NetZero, Juno now United Online


September 30, 2001



The two leading free or discounted Internet providers completed their merger recently and officially became United Online.

The merger of NetZero and Juno Online won't mean the brands or their services will be disappearing -- though they have been changed.

Both NetZero and Juno's offerings have been basically homogenized -- they're virtually identical now except for their brand names.

NetZero, one of the pioneers of ad-supported, free Internet access, and Juno Online, the first company to offer free e-mail service, will both provide a free Internet access service.

NetZero Free Internet includes 10 hours of free Internet access for each household. As in the past, advertising supports this free service, and an ad banner window remains open on the user's screen while online. Users also are required to click on and view an ad every 30 minutes or so, according to the Web site.

NetZero Platinum offers up to 40 hours of access per month for $9.95. Users can opt for even more time by signing up for an additional service.

Juno Online's Internet access packages are identical, though NetZero's premium service gave users access to more dial-up numbers than the free service.

Users of the free NetZero service have no access number in my area. Users are forced to make a long-distance call, though upgrading to the premium service grants access to a local number. Juno, however, had a local access number available for both its free and premium services.

Dial-up Internet access doesn't get much mention these days, but it is still the way most of America connects to the Internet. Before signing up for a national free or premium service, it pays to shop locally. In addition to the advantage of having a guaranteed local access dial-up number, you will have local experts to contact should you have questions or run into trouble.

As with many services, it's true with Internet access -- you get what you pay for.

AUCTION FUND-RAISERS., the premiere online auction Web site, is promoting its Auctions for America program in a drive to raise $100 million within 100 days.

Both auction buyers and sellers can take part in the program by donating to the program, which is advertised all throughout the Web site.

EBay has agreed to waive all fees for money from transactions processed at its Web site. Several credit card companies and online payment firms have agreed to drop fees for online transactions related to the fund-raiser.

Users don't have to purchase anything to join in the campaign -- direct donations are also welcomed.

EBay's fund-raising will benefit the September 11th Fund, the New York State World Trade Center Relief Fund, the Twin Towers Fund and the American Red Cross.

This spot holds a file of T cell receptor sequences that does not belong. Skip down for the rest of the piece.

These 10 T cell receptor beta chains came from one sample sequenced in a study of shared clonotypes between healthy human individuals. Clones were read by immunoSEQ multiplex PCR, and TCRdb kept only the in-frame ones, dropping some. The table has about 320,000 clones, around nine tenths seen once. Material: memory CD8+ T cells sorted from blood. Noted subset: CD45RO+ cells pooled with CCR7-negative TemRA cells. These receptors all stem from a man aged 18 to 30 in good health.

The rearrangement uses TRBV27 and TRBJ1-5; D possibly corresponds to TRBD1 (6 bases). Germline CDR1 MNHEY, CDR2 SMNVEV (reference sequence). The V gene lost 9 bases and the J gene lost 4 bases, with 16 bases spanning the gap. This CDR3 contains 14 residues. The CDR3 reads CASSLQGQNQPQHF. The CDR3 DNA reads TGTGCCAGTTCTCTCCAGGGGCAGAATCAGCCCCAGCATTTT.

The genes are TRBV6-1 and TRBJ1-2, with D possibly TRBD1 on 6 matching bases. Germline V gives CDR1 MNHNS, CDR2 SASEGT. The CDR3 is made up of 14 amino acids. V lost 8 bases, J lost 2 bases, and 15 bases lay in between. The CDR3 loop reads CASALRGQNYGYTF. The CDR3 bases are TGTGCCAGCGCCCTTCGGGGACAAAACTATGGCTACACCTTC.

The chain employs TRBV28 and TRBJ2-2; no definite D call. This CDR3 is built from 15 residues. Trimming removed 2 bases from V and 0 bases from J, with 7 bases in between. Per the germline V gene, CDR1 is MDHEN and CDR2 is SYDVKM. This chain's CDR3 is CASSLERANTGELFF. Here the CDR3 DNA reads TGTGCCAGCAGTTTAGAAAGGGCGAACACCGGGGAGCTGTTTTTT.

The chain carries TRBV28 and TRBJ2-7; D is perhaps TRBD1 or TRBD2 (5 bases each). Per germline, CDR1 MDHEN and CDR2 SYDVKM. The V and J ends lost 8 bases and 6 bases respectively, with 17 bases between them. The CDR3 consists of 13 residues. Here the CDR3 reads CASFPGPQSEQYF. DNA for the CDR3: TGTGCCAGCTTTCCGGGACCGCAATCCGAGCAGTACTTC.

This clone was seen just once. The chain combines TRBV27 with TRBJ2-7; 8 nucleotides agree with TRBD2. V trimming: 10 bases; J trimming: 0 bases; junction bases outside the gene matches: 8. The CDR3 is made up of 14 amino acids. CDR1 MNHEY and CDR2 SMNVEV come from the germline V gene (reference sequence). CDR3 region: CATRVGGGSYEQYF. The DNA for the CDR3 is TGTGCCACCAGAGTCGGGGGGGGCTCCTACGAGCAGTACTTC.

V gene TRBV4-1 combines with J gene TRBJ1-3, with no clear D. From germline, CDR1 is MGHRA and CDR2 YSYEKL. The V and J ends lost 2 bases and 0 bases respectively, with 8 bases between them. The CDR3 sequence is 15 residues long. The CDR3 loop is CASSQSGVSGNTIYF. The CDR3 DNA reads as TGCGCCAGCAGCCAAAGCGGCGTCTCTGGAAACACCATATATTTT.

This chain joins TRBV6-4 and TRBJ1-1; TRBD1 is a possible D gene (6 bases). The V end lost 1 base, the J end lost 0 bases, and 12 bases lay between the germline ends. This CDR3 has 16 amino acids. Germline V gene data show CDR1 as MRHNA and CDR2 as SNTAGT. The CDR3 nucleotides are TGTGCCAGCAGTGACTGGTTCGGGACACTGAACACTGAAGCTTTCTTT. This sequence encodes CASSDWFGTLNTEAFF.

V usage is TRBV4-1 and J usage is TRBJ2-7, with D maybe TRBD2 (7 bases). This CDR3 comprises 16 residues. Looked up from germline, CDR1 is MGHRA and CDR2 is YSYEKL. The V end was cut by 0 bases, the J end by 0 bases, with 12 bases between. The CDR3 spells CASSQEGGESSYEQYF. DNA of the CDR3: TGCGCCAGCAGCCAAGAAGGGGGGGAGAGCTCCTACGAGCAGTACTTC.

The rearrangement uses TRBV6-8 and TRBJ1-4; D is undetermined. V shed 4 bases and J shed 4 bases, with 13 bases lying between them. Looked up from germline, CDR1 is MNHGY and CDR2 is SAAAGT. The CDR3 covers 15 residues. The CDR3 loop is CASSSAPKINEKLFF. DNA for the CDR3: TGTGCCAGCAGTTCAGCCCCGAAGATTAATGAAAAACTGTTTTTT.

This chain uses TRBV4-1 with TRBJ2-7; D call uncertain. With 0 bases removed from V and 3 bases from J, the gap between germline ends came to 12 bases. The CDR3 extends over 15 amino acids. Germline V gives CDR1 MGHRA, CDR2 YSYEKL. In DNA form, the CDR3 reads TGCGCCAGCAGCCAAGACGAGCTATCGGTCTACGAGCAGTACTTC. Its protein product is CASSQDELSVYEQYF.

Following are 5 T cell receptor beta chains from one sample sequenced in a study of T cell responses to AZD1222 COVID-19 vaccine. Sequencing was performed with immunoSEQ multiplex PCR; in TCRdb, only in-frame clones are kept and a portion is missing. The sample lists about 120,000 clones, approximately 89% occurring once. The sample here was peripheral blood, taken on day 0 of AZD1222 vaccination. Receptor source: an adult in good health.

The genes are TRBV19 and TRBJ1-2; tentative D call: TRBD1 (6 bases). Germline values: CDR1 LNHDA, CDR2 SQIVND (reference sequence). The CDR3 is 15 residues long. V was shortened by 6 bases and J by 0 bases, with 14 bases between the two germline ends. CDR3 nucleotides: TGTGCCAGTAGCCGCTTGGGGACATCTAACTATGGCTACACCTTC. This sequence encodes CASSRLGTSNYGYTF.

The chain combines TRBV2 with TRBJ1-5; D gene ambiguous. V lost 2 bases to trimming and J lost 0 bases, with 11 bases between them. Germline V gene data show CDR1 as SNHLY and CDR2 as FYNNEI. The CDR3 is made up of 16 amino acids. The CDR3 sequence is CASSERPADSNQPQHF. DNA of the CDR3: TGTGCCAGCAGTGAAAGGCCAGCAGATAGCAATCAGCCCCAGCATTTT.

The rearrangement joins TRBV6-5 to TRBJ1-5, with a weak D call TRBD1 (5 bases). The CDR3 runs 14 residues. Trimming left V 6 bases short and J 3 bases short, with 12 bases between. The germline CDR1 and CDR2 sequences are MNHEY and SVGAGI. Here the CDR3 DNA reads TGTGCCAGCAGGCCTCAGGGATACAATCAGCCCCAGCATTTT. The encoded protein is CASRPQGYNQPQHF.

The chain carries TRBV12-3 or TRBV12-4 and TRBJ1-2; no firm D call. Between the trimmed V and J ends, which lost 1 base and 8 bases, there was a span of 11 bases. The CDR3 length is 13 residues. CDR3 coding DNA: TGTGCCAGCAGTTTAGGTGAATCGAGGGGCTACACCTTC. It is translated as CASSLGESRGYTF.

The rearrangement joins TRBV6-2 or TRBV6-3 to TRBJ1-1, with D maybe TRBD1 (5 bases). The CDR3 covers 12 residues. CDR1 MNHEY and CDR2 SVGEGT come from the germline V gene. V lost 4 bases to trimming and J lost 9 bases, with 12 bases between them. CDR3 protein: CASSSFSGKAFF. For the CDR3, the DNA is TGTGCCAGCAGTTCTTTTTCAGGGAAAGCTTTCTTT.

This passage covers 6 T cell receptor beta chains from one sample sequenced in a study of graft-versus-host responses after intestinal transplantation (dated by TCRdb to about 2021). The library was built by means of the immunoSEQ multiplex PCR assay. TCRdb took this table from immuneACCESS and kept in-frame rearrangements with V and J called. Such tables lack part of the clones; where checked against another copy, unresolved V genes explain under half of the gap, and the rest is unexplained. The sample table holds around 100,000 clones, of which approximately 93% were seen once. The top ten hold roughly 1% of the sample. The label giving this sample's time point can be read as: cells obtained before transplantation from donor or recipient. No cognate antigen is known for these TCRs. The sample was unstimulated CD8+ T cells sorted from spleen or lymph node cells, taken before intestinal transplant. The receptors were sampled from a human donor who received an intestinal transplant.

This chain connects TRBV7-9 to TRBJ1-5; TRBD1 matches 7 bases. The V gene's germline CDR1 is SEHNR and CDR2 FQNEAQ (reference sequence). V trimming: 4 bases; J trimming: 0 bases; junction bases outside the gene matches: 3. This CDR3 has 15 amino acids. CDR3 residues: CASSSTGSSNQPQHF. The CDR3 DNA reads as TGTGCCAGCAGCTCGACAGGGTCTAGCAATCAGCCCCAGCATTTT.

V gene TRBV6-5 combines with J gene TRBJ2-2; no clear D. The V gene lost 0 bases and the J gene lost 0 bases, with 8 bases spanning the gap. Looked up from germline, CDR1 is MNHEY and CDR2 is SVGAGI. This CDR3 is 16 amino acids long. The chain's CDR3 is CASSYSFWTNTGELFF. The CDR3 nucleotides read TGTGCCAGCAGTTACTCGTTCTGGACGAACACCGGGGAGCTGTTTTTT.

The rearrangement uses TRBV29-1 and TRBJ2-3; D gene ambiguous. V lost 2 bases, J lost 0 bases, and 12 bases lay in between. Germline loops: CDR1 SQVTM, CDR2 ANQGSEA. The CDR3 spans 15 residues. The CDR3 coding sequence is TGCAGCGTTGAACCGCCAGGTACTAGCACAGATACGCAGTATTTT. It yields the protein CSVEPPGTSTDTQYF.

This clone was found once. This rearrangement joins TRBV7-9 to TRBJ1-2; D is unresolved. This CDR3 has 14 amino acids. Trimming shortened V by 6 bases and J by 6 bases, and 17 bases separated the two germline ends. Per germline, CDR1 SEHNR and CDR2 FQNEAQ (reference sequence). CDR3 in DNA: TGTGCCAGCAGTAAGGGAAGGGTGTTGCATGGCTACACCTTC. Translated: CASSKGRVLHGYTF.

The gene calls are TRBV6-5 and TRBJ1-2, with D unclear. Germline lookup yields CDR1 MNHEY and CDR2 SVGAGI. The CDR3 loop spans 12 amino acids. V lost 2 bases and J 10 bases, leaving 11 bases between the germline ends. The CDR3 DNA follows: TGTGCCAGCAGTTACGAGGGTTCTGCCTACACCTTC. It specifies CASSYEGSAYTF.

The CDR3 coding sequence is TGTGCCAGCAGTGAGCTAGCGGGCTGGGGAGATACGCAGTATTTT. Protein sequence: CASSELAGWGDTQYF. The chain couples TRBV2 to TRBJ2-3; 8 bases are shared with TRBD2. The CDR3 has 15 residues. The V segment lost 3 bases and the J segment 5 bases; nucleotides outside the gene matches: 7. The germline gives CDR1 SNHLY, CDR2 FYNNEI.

New York Mayor Rudy Giuliani helped kick-off the drive by promising to provide his personal Yogi Berra-autographed baseball he received from the Yankee great on ``Yogi Berra Day'' in 1999.

Some big-ticket items were already racking up some impressive bids.

An autographed pin flag from the 2000 U.S. Open was already at $5,600 two days of bidding left. An autographed Shaquille O'Neal basketball was going for $510 with only hours left for new bids.

For more details, visit

CD MELEE. As music companies fret over ways to eliminate pirating their products -- and the practice of "ripping," or converting audio CD files to digital formats -- there may be a compromise in the works.

Music companies are experimenting with copy protection schemes to prevent users from making copies of songs on commercially produced CDs, prompting bitter criticism from consumers who stand to lose the ability to digitally record music from CD to their PCs.

While the recording industry doesn't want to make CD buyers angry, concerns over pirated music remain a big concern.

A compromise to preventing all copying of files would include placing two versions of an album on the same CD -- one in standard audio form, the second in Microsoft's Windows Media format.

The Windows Media format files could be copied to a PC, but there would be some restrictions on how the files could be used.

Music companies want to prevent files from being formatted in the popular MP3 format. Unlike the MP3 format, the Windows Media format would allow some control over the copyrighted digitized music files.

While a compromise solution, analysts say some music industry leaders are uncomfortable making a deal using Microsoft's format as the format of choice, which would be a windfall for Microsoft.

Despite Microsoft's promotion of its digital audio format, the vast majority of online music is still in MP3 format. That will likely change quickly if commercial music CDs begin showing up with files already formatted as Windows Media files.

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